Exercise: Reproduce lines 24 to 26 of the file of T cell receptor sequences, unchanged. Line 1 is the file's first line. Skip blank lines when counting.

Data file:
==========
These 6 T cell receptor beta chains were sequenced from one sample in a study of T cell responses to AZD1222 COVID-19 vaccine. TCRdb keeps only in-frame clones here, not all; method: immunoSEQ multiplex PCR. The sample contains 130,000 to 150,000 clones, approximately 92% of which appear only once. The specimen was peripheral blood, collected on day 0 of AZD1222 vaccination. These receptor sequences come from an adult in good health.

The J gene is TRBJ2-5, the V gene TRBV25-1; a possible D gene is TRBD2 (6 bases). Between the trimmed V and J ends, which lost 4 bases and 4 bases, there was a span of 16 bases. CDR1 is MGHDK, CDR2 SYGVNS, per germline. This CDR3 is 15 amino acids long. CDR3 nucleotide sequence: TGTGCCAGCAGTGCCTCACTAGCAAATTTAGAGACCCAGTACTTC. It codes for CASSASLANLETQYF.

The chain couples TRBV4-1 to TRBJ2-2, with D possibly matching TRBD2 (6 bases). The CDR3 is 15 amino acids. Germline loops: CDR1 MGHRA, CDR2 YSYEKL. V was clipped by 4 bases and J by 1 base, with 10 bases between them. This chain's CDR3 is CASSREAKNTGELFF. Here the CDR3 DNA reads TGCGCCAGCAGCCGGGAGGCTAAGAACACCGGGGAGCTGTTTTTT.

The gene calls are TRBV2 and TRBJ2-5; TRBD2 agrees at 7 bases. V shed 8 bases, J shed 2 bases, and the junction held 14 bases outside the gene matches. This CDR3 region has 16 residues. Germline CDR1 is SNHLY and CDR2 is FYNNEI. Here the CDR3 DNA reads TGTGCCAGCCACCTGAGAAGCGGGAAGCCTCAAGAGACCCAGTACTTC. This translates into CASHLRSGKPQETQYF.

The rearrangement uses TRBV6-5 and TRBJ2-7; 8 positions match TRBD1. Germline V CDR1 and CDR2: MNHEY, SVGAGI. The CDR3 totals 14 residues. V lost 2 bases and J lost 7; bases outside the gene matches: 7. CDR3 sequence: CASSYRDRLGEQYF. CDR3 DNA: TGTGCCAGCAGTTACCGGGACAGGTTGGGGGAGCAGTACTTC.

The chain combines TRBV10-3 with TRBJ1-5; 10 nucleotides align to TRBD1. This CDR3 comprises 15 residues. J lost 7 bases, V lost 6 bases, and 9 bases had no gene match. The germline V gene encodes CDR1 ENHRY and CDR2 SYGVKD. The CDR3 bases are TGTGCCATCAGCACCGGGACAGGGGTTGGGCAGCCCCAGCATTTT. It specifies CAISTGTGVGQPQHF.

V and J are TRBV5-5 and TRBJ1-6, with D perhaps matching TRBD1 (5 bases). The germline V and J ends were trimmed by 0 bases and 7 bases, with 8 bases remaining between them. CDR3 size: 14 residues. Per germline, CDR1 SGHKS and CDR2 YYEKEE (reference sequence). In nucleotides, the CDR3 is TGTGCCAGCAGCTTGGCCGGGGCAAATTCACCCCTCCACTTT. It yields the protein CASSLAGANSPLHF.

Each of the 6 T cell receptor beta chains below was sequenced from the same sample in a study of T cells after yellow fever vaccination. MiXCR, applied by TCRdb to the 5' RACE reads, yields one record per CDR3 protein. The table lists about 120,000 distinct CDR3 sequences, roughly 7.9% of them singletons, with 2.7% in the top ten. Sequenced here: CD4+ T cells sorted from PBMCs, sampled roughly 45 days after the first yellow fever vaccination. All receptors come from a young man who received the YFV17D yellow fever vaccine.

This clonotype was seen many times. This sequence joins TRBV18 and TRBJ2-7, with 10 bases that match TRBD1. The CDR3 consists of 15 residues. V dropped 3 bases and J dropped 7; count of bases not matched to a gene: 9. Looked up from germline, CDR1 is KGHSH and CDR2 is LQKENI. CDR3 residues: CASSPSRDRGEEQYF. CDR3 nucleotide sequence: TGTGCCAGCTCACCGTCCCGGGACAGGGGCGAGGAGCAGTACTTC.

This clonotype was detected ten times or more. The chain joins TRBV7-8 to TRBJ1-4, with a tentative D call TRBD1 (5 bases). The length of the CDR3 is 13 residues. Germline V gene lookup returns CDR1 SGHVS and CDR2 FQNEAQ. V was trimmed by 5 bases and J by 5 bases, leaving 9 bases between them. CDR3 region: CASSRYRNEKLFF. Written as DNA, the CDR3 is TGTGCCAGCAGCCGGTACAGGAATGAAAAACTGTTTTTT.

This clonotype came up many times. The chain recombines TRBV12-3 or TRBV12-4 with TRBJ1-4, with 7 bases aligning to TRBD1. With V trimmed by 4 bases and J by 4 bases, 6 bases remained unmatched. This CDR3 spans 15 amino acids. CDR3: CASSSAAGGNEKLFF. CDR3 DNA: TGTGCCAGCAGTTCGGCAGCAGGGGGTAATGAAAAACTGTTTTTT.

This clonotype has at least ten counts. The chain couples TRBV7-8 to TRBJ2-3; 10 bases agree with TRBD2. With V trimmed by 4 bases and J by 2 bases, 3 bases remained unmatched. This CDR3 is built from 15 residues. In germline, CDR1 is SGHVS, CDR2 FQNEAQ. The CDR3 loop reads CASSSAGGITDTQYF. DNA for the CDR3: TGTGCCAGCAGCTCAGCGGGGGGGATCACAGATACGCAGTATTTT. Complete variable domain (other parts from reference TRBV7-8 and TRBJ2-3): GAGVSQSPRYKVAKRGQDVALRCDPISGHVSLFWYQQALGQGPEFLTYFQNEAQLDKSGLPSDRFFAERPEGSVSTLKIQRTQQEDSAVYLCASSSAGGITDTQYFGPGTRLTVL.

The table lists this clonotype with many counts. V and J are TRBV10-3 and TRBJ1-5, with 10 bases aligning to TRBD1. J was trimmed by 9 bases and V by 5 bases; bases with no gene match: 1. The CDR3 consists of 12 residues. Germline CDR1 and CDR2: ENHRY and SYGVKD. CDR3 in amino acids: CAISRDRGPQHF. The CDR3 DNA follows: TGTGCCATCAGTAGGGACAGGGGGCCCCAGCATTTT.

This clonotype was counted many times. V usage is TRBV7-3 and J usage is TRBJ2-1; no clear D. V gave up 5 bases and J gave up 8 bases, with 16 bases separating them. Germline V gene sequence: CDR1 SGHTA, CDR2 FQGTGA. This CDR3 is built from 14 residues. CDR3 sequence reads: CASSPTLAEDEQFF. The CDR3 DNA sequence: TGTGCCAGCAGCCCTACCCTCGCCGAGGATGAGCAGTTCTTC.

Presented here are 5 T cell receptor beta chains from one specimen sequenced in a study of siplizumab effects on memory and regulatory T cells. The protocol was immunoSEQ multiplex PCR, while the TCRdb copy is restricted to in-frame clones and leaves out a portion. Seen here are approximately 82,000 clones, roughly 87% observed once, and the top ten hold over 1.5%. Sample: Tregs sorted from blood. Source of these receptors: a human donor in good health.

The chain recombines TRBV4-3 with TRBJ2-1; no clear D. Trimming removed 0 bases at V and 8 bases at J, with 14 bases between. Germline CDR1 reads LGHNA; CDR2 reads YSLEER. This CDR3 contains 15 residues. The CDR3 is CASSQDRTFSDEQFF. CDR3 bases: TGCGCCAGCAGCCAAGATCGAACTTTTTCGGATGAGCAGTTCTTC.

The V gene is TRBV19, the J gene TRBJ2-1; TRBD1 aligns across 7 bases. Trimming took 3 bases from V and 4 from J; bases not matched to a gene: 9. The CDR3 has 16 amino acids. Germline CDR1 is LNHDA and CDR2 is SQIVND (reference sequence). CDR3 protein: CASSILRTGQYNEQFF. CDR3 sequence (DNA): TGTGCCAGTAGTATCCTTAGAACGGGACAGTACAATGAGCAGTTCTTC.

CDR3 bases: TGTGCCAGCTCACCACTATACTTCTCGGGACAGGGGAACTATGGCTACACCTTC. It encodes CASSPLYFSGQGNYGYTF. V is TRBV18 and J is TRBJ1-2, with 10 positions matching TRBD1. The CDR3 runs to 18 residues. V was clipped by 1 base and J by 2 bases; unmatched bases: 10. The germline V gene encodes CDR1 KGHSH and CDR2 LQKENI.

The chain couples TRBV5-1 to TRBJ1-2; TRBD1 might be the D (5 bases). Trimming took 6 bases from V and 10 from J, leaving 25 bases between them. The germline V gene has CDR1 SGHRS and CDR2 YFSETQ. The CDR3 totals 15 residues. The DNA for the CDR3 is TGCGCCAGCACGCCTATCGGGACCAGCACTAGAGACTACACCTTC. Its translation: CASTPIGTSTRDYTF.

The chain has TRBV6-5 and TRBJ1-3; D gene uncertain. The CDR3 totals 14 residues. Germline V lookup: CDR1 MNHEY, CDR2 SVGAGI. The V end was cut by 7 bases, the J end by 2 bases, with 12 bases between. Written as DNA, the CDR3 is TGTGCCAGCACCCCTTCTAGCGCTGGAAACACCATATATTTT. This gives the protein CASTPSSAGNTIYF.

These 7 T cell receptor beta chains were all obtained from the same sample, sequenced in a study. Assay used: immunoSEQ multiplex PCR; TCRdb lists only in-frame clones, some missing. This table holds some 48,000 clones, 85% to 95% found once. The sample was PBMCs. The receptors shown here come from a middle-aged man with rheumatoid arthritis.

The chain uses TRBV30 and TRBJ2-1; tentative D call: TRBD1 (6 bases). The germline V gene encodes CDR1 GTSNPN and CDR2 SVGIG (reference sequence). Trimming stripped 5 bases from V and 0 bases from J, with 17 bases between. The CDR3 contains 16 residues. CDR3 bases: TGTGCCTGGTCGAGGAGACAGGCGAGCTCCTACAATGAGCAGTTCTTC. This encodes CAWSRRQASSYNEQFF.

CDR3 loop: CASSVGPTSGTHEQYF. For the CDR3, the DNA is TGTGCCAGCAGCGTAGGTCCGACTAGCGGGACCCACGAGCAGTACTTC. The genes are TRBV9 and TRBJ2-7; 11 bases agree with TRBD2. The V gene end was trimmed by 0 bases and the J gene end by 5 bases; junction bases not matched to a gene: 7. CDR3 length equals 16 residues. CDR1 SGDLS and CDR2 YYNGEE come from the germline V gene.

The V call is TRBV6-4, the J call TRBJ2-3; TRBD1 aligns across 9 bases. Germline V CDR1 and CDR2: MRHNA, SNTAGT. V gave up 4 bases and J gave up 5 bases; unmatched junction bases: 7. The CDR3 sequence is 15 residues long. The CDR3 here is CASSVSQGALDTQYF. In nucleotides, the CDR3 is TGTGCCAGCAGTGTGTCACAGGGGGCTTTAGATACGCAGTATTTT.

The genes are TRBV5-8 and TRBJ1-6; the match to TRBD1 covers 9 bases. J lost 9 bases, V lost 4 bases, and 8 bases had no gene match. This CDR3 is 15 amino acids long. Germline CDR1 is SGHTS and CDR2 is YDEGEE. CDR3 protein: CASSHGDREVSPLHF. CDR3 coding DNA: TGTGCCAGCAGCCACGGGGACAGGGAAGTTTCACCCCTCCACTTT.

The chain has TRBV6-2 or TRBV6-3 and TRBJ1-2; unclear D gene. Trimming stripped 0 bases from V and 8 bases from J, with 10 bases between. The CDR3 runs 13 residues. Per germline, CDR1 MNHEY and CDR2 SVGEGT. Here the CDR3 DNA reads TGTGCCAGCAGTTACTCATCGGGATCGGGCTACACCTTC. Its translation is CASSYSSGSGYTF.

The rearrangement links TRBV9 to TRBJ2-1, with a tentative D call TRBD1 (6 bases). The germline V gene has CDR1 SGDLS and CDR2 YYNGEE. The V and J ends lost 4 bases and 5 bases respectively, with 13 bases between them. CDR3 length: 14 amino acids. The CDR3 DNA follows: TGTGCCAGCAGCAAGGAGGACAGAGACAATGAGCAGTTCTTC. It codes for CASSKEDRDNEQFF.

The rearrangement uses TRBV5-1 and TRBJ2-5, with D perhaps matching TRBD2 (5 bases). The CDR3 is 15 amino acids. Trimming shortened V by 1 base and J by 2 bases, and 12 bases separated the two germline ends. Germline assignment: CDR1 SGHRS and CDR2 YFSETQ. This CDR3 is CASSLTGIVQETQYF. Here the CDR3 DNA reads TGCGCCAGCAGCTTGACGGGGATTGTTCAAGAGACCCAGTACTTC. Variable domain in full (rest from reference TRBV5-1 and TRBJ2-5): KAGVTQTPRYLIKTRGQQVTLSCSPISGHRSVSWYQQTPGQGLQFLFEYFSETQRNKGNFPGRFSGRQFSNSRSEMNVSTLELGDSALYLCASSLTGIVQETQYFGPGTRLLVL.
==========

The V call is TRBV6-4, the J call TRBJ2-3; TRBD1 aligns across 9 bases. Germline V CDR1 and CDR2: MRHNA, SNTAGT. V gave up 4 bases and J gave up 5 bases; unmatched junction bases: 7. The CDR3 sequence is 15 residues long. The CDR3 here is CASSVSQGALDTQYF. In nucleotides, the CDR3 is TGTGCCAGCAGTGTGTCACAGGGGGCTTTAGATACGCAGTATTTT.

The genes are TRBV5-8 and TRBJ1-6; the match to TRBD1 covers 9 bases. J lost 9 bases, V lost 4 bases, and 8 bases had no gene match. This CDR3 is 15 amino acids long. Germline CDR1 is SGHTS and CDR2 is YDEGEE. CDR3 protein: CASSHGDREVSPLHF. CDR3 coding DNA: TGTGCCAGCAGCCACGGGGACAGGGAAGTTTCACCCCTCCACTTT.

The chain has TRBV6-2 or TRBV6-3 and TRBJ1-2; unclear D gene. Trimming stripped 0 bases from V and 8 bases from J, with 10 bases between. The CDR3 runs 13 residues. Per germline, CDR1 MNHEY and CDR2 SVGEGT. Here the CDR3 DNA reads TGTGCCAGCAGTTACTCATCGGGATCGGGCTACACCTTC. Its translation is CASSYSSGSGYTF.